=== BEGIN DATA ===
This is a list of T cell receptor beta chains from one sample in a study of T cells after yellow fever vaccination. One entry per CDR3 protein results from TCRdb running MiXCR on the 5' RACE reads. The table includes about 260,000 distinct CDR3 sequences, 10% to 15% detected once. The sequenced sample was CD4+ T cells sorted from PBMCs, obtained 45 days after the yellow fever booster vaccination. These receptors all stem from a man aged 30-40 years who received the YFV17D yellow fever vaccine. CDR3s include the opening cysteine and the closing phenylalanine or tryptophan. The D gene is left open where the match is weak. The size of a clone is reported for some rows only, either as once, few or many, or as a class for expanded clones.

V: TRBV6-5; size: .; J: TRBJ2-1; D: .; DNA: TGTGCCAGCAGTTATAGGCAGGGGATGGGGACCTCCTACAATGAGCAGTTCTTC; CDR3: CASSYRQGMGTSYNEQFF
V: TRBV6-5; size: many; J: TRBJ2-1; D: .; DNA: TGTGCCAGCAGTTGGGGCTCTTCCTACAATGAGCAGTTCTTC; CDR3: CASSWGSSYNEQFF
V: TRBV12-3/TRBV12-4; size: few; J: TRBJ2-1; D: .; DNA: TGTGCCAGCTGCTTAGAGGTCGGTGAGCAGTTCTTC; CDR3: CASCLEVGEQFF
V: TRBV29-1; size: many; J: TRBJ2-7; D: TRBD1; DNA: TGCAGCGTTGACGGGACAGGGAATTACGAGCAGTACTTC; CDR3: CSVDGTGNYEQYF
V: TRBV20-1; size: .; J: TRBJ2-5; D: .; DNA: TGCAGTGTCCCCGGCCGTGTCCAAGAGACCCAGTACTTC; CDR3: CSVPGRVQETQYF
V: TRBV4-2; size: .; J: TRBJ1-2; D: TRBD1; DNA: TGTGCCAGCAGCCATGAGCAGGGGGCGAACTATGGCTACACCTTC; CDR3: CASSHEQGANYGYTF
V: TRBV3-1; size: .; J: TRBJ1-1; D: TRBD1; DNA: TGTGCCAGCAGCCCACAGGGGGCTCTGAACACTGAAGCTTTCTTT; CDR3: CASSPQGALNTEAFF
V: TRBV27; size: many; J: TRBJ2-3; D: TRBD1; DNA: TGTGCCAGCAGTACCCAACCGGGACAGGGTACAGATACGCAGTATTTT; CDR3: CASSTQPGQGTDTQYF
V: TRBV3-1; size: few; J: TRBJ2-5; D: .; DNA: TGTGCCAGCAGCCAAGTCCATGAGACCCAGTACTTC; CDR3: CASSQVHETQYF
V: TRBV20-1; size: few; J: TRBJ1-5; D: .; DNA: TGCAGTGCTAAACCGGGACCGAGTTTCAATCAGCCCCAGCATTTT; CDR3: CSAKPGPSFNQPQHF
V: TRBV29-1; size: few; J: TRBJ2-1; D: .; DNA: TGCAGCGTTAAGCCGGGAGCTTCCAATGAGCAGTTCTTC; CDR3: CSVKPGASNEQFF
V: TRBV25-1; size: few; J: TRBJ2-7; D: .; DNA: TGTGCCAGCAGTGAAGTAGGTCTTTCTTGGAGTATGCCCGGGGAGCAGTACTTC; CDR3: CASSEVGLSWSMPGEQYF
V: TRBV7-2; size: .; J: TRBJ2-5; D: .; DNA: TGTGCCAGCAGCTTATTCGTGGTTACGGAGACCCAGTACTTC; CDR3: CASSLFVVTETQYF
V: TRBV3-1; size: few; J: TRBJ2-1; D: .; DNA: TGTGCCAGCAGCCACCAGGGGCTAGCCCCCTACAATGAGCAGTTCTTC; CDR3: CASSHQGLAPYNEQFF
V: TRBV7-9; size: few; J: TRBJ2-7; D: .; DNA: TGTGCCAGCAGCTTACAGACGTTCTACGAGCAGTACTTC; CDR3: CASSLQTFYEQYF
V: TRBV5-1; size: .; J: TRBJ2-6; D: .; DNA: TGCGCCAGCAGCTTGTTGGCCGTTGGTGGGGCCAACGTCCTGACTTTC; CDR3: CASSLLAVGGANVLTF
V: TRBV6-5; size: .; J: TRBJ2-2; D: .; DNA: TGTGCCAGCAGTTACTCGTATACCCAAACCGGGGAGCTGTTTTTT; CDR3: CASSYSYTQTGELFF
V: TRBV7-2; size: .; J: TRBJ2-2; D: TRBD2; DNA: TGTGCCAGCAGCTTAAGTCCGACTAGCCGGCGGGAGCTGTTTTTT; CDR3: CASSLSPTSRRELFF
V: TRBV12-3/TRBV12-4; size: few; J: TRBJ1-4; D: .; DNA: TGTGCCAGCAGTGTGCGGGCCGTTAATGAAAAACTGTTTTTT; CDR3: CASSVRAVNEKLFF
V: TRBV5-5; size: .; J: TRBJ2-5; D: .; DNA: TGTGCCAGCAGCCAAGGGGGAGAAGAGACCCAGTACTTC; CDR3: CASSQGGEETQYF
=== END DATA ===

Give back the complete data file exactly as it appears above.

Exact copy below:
This is a list of T cell receptor beta chains from one sample in a study of T cells after yellow fever vaccination. One entry per CDR3 protein results from TCRdb running MiXCR on the 5' RACE reads. The table includes about 260,000 distinct CDR3 sequences, 10% to 15% detected once. The sequenced sample was CD4+ T cells sorted from PBMCs, obtained 45 days after the yellow fever booster vaccination. These receptors all stem from a man aged 30-40 years who received the YFV17D yellow fever vaccine. CDR3s include the opening cysteine and the closing phenylalanine or tryptophan. The D gene is left open where the match is weak. The size of a clone is reported for some rows only, either as once, few or many, or as a class for expanded clones.

V: TRBV6-5; size: .; J: TRBJ2-1; D: .; DNA: TGTGCCAGCAGTTATAGGCAGGGGATGGGGACCTCCTACAATGAGCAGTTCTTC; CDR3: CASSYRQGMGTSYNEQFF
V: TRBV6-5; size: many; J: TRBJ2-1; D: .; DNA: TGTGCCAGCAGTTGGGGCTCTTCCTACAATGAGCAGTTCTTC; CDR3: CASSWGSSYNEQFF
V: TRBV12-3/TRBV12-4; size: few; J: TRBJ2-1; D: .; DNA: TGTGCCAGCTGCTTAGAGGTCGGTGAGCAGTTCTTC; CDR3: CASCLEVGEQFF
V: TRBV29-1; size: many; J: TRBJ2-7; D: TRBD1; DNA: TGCAGCGTTGACGGGACAGGGAATTACGAGCAGTACTTC; CDR3: CSVDGTGNYEQYF
V: TRBV20-1; size: .; J: TRBJ2-5; D: .; DNA: TGCAGTGTCCCCGGCCGTGTCCAAGAGACCCAGTACTTC; CDR3: CSVPGRVQETQYF
V: TRBV4-2; size: .; J: TRBJ1-2; D: TRBD1; DNA: TGTGCCAGCAGCCATGAGCAGGGGGCGAACTATGGCTACACCTTC; CDR3: CASSHEQGANYGYTF
V: TRBV3-1; size: .; J: TRBJ1-1; D: TRBD1; DNA: TGTGCCAGCAGCCCACAGGGGGCTCTGAACACTGAAGCTTTCTTT; CDR3: CASSPQGALNTEAFF
V: TRBV27; size: many; J: TRBJ2-3; D: TRBD1; DNA: TGTGCCAGCAGTACCCAACCGGGACAGGGTACAGATACGCAGTATTTT; CDR3: CASSTQPGQGTDTQYF
V: TRBV3-1; size: few; J: TRBJ2-5; D: .; DNA: TGTGCCAGCAGCCAAGTCCATGAGACCCAGTACTTC; CDR3: CASSQVHETQYF
V: TRBV20-1; size: few; J: TRBJ1-5; D: .; DNA: TGCAGTGCTAAACCGGGACCGAGTTTCAATCAGCCCCAGCATTTT; CDR3: CSAKPGPSFNQPQHF
V: TRBV29-1; size: few; J: TRBJ2-1; D: .; DNA: TGCAGCGTTAAGCCGGGAGCTTCCAATGAGCAGTTCTTC; CDR3: CSVKPGASNEQFF
V: TRBV25-1; size: few; J: TRBJ2-7; D: .; DNA: TGTGCCAGCAGTGAAGTAGGTCTTTCTTGGAGTATGCCCGGGGAGCAGTACTTC; CDR3: CASSEVGLSWSMPGEQYF
V: TRBV7-2; size: .; J: TRBJ2-5; D: .; DNA: TGTGCCAGCAGCTTATTCGTGGTTACGGAGACCCAGTACTTC; CDR3: CASSLFVVTETQYF
V: TRBV3-1; size: few; J: TRBJ2-1; D: .; DNA: TGTGCCAGCAGCCACCAGGGGCTAGCCCCCTACAATGAGCAGTTCTTC; CDR3: CASSHQGLAPYNEQFF
V: TRBV7-9; size: few; J: TRBJ2-7; D: .; DNA: TGTGCCAGCAGCTTACAGACGTTCTACGAGCAGTACTTC; CDR3: CASSLQTFYEQYF
V: TRBV5-1; size: .; J: TRBJ2-6; D: .; DNA: TGCGCCAGCAGCTTGTTGGCCGTTGGTGGGGCCAACGTCCTGACTTTC; CDR3: CASSLLAVGGANVLTF
V: TRBV6-5; size: .; J: TRBJ2-2; D: .; DNA: TGTGCCAGCAGTTACTCGTATACCCAAACCGGGGAGCTGTTTTTT; CDR3: CASSYSYTQTGELFF
V: TRBV7-2; size: .; J: TRBJ2-2; D: TRBD2; DNA: TGTGCCAGCAGCTTAAGTCCGACTAGCCGGCGGGAGCTGTTTTTT; CDR3: CASSLSPTSRRELFF
V: TRBV12-3/TRBV12-4; size: few; J: TRBJ1-4; D: .; DNA: TGTGCCAGCAGTGTGCGGGCCGTTAATGAAAAACTGTTTTTT; CDR3: CASSVRAVNEKLFF
V: TRBV5-5; size: .; J: TRBJ2-5; D: .; DNA: TGTGCCAGCAGCCAAGGGGGAGAAGAGACCCAGTACTTC; CDR3: CASSQGGEETQYF